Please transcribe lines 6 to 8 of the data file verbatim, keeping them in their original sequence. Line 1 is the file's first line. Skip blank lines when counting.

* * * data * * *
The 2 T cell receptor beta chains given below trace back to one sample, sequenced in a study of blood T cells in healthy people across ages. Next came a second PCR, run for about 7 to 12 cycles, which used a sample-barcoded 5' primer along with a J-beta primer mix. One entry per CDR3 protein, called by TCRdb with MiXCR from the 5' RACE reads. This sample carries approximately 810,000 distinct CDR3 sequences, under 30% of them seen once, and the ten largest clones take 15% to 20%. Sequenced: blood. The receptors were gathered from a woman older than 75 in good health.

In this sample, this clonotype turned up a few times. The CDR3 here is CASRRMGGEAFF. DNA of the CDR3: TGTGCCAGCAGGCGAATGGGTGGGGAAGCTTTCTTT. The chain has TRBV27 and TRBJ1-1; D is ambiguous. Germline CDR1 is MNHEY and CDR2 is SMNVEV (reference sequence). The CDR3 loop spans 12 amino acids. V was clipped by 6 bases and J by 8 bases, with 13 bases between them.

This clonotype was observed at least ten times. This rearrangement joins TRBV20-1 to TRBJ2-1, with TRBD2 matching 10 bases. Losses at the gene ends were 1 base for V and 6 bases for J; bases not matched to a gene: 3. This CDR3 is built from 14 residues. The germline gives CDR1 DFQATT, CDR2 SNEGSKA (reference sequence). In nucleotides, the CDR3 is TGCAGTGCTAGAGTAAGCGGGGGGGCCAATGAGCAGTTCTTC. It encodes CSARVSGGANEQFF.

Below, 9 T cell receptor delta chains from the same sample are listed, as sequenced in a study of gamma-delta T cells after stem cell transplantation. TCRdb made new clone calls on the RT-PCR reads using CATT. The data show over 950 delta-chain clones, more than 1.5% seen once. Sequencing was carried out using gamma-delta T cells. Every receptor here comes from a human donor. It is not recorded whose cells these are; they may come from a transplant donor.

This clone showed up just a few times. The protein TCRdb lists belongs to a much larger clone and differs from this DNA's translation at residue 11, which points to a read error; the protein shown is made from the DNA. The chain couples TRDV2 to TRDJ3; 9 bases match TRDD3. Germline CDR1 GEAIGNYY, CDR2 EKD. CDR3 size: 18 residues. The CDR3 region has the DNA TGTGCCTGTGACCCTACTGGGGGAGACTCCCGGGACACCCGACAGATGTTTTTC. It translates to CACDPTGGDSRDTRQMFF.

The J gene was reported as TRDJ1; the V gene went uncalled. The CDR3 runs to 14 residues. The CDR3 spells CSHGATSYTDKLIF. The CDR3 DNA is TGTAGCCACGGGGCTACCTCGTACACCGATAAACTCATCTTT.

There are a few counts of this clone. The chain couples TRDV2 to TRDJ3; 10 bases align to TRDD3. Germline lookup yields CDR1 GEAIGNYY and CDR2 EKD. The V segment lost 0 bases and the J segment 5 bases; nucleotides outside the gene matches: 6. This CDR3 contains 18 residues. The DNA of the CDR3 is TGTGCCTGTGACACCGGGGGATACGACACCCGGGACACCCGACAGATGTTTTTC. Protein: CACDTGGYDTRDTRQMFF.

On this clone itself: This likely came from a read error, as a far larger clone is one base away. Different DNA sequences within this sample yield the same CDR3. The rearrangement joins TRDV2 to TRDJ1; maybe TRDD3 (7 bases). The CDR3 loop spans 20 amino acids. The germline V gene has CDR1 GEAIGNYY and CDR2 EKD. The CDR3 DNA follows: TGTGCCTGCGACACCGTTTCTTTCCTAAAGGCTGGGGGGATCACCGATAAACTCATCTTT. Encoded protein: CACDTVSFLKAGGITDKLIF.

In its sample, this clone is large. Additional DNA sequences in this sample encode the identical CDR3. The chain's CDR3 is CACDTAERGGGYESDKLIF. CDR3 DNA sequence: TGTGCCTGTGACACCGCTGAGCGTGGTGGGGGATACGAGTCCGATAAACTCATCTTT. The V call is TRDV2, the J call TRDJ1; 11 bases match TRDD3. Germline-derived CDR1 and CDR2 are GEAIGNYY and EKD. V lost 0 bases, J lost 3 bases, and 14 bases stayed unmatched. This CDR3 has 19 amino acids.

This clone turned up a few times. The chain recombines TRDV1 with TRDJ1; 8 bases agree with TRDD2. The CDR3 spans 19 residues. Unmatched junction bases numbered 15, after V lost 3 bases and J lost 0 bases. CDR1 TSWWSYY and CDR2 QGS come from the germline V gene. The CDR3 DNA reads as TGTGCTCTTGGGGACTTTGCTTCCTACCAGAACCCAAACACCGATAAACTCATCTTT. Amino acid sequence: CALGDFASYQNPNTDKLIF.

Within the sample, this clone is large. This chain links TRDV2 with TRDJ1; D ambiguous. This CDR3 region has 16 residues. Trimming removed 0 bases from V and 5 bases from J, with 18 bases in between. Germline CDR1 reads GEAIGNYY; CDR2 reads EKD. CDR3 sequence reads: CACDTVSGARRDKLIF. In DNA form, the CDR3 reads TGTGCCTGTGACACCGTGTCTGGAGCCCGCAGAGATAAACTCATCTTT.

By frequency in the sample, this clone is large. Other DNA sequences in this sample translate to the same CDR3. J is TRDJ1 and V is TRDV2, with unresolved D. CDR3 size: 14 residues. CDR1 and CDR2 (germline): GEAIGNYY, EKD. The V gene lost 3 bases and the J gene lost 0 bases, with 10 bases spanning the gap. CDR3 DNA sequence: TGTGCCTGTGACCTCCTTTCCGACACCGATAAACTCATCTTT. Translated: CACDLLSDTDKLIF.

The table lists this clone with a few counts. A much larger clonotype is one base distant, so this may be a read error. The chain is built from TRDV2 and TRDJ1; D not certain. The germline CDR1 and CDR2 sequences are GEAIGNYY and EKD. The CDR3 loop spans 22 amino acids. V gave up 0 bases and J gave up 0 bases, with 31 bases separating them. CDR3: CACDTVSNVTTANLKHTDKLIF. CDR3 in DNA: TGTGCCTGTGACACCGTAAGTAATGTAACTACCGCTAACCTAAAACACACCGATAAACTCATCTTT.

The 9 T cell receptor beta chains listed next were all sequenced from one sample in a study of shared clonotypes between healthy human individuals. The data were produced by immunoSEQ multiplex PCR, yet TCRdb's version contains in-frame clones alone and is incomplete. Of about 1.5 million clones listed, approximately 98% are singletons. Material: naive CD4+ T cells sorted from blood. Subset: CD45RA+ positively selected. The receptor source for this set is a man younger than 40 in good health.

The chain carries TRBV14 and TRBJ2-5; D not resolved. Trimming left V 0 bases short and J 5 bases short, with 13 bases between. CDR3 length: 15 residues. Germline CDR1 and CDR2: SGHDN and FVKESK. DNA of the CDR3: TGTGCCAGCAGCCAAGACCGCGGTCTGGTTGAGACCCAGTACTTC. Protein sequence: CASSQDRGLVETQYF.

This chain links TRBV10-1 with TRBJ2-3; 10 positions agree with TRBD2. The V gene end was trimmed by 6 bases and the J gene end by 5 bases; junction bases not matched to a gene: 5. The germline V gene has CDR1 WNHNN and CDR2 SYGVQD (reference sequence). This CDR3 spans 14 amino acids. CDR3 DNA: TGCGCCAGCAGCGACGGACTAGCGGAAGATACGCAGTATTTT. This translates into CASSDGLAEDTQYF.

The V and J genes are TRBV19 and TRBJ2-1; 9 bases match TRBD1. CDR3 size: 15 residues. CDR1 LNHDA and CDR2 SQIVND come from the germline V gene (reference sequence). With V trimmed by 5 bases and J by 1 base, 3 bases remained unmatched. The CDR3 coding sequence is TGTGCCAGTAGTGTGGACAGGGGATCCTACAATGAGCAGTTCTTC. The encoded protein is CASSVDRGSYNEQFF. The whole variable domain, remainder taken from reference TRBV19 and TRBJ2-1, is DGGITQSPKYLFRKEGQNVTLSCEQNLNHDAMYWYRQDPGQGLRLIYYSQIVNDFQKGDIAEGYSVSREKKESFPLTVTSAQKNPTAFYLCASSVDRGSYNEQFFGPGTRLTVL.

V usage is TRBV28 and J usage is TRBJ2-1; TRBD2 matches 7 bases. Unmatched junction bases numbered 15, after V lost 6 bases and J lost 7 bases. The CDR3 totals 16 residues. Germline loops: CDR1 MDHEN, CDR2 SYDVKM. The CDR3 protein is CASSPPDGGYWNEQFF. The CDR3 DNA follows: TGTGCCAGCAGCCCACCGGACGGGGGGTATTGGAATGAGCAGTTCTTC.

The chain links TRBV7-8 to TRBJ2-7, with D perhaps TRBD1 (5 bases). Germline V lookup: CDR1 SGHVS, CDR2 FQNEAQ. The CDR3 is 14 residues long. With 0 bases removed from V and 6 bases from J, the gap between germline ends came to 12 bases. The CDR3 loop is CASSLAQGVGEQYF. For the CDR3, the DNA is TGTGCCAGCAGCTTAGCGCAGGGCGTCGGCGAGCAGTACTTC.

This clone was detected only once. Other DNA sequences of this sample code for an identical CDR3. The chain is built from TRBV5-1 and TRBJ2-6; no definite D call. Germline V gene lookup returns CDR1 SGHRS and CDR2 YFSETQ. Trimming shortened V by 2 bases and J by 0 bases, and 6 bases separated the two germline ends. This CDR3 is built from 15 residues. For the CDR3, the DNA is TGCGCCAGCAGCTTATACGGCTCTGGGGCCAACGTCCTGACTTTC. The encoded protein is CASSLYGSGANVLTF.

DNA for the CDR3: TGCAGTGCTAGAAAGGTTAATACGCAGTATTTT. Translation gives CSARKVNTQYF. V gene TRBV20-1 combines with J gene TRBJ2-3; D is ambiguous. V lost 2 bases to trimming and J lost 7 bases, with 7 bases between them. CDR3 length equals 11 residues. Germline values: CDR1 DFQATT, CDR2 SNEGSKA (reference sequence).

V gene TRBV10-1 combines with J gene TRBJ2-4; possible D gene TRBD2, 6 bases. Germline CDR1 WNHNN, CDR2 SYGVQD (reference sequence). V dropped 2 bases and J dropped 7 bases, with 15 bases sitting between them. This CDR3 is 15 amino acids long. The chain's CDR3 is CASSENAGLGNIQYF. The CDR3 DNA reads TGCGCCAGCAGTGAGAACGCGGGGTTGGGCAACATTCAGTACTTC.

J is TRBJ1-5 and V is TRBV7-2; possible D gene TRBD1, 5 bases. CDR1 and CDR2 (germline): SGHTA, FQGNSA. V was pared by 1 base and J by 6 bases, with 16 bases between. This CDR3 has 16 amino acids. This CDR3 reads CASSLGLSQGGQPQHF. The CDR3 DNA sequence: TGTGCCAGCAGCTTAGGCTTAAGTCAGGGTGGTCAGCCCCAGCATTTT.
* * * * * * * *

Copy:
The J gene was reported as TRDJ1; the V gene went uncalled. The CDR3 runs to 14 residues. The CDR3 spells CSHGATSYTDKLIF. The CDR3 DNA is TGTAGCCACGGGGCTACCTCGTACACCGATAAACTCATCTTT.

There are a few counts of this clone. The chain couples TRDV2 to TRDJ3; 10 bases align to TRDD3. Germline lookup yields CDR1 GEAIGNYY and CDR2 EKD. The V segment lost 0 bases and the J segment 5 bases; nucleotides outside the gene matches: 6. This CDR3 contains 18 residues. The DNA of the CDR3 is TGTGCCTGTGACACCGGGGGATACGACACCCGGGACACCCGACAGATGTTTTTC. Protein: CACDTGGYDTRDTRQMFF.

On this clone itself: This likely came from a read error, as a far larger clone is one base away. Different DNA sequences within this sample yield the same CDR3. The rearrangement joins TRDV2 to TRDJ1; maybe TRDD3 (7 bases). The CDR3 loop spans 20 amino acids. The germline V gene has CDR1 GEAIGNYY and CDR2 EKD. The CDR3 DNA follows: TGTGCCTGCGACACCGTTTCTTTCCTAAAGGCTGGGGGGATCACCGATAAACTCATCTTT. Encoded protein: CACDTVSFLKAGGITDKLIF.